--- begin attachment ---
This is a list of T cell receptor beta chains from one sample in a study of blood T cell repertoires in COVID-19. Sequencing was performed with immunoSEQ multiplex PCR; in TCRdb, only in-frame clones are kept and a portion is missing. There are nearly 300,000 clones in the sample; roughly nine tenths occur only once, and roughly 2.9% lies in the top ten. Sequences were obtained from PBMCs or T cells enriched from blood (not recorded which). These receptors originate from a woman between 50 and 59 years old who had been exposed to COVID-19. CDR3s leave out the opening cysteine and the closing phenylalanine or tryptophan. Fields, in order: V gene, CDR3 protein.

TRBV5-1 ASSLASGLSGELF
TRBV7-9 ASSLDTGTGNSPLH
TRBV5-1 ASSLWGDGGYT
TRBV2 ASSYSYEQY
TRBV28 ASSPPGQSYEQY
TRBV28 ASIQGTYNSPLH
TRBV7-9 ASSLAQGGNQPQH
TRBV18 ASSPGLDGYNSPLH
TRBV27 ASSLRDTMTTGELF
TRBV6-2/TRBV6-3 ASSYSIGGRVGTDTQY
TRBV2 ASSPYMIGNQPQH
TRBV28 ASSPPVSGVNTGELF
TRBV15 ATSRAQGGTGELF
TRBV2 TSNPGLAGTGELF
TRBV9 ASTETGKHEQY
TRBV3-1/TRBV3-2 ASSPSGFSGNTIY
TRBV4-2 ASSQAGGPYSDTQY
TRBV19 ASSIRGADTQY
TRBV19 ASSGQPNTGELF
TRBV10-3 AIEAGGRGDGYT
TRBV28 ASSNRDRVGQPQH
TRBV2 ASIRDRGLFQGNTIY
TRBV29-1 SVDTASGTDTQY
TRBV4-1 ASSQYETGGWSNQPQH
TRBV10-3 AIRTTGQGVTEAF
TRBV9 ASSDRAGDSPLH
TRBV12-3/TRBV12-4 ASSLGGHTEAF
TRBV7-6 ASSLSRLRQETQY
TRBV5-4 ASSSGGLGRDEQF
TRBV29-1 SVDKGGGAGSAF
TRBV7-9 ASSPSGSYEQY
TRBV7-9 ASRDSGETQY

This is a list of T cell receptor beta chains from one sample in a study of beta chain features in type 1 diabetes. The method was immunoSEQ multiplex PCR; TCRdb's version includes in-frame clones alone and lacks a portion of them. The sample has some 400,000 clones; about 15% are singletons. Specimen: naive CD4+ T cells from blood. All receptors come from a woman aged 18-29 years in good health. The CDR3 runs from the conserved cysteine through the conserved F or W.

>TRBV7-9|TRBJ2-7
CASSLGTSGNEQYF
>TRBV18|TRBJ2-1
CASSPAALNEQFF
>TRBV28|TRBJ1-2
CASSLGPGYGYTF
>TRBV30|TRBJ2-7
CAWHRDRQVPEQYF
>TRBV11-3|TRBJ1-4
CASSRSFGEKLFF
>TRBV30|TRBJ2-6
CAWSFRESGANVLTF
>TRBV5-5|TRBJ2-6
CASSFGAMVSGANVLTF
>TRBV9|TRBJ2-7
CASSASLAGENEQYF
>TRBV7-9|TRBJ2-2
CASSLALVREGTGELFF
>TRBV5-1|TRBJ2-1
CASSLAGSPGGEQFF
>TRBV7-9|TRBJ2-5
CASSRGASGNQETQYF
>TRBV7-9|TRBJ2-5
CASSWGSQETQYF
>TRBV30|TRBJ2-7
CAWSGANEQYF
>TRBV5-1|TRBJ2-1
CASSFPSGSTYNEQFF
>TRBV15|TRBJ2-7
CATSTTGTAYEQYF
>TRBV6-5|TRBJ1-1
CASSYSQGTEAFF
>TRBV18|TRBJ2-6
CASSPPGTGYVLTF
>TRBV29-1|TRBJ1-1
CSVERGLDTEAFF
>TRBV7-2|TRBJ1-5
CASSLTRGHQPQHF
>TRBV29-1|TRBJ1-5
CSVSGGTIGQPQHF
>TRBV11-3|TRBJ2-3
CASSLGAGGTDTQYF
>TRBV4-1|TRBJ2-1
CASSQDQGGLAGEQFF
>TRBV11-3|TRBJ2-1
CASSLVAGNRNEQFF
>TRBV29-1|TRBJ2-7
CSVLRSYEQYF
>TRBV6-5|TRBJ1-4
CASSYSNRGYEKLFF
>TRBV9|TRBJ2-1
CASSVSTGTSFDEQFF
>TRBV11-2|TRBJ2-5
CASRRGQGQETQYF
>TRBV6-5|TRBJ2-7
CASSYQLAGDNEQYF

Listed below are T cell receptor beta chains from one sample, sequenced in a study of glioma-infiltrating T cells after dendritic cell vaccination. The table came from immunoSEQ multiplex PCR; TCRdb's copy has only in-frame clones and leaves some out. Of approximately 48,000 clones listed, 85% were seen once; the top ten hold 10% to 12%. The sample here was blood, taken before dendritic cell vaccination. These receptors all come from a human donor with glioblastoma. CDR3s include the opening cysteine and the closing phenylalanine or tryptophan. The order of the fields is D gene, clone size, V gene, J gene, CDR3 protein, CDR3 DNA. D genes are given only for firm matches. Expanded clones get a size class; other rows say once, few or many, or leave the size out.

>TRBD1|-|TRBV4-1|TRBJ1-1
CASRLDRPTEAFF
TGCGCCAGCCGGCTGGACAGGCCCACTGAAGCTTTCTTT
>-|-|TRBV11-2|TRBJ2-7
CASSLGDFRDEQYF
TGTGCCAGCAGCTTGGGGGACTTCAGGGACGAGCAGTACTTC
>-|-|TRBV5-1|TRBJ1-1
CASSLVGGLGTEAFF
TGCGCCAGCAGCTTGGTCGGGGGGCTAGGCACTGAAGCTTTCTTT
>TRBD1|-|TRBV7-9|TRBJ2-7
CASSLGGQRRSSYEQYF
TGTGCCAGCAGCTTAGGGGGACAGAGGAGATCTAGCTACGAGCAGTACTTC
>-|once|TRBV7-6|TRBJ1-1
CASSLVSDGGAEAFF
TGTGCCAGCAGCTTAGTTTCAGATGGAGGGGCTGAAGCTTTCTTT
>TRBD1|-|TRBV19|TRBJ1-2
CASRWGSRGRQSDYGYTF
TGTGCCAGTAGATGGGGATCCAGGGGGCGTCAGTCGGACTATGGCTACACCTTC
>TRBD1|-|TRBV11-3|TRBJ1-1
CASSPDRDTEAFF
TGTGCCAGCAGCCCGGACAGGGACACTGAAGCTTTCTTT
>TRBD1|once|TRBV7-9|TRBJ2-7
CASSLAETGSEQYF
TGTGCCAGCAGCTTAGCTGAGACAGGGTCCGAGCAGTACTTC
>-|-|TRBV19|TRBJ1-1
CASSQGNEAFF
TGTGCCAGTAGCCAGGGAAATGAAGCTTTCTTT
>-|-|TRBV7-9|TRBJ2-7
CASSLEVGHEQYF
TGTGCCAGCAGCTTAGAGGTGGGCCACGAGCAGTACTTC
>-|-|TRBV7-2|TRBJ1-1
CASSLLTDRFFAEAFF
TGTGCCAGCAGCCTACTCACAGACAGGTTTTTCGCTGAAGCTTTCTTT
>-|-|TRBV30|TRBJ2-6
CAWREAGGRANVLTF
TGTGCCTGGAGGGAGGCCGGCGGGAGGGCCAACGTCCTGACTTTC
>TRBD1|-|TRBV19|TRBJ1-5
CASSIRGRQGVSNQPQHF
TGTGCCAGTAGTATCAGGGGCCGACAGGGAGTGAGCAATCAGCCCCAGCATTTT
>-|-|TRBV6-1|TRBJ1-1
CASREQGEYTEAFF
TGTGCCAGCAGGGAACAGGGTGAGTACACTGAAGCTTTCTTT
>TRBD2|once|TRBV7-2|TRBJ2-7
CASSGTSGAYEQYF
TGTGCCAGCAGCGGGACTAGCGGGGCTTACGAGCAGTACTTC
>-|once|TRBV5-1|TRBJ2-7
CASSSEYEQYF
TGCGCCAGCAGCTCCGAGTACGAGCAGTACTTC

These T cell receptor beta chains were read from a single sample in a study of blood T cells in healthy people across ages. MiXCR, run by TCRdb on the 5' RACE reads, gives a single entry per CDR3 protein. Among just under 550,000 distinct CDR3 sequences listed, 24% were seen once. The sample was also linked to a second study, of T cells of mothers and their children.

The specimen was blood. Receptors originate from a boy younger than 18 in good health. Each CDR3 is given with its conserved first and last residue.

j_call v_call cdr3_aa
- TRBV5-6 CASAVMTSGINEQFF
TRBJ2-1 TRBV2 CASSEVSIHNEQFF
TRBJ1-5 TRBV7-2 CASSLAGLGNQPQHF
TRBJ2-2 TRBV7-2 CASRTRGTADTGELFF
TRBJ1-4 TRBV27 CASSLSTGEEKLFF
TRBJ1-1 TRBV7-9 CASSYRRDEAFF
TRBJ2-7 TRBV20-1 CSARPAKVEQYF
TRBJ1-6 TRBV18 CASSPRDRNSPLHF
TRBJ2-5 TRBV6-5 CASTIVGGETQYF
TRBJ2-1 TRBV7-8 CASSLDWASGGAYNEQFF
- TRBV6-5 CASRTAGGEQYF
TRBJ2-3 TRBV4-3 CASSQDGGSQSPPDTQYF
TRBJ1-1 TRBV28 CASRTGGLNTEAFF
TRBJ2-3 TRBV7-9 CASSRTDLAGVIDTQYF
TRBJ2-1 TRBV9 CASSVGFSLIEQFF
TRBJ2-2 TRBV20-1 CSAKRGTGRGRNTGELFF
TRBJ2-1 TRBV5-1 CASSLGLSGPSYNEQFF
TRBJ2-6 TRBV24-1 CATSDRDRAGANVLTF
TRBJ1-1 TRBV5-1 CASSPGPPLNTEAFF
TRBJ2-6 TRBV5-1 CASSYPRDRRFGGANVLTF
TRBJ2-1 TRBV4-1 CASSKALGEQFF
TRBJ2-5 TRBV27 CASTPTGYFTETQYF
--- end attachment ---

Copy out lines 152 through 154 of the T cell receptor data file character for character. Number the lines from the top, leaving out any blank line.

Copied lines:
TRBJ2-1 TRBV7-8 CASSLDWASGGAYNEQFF
- TRBV6-5 CASRTAGGEQYF
TRBJ2-3 TRBV4-3 CASSQDGGSQSPPDTQYF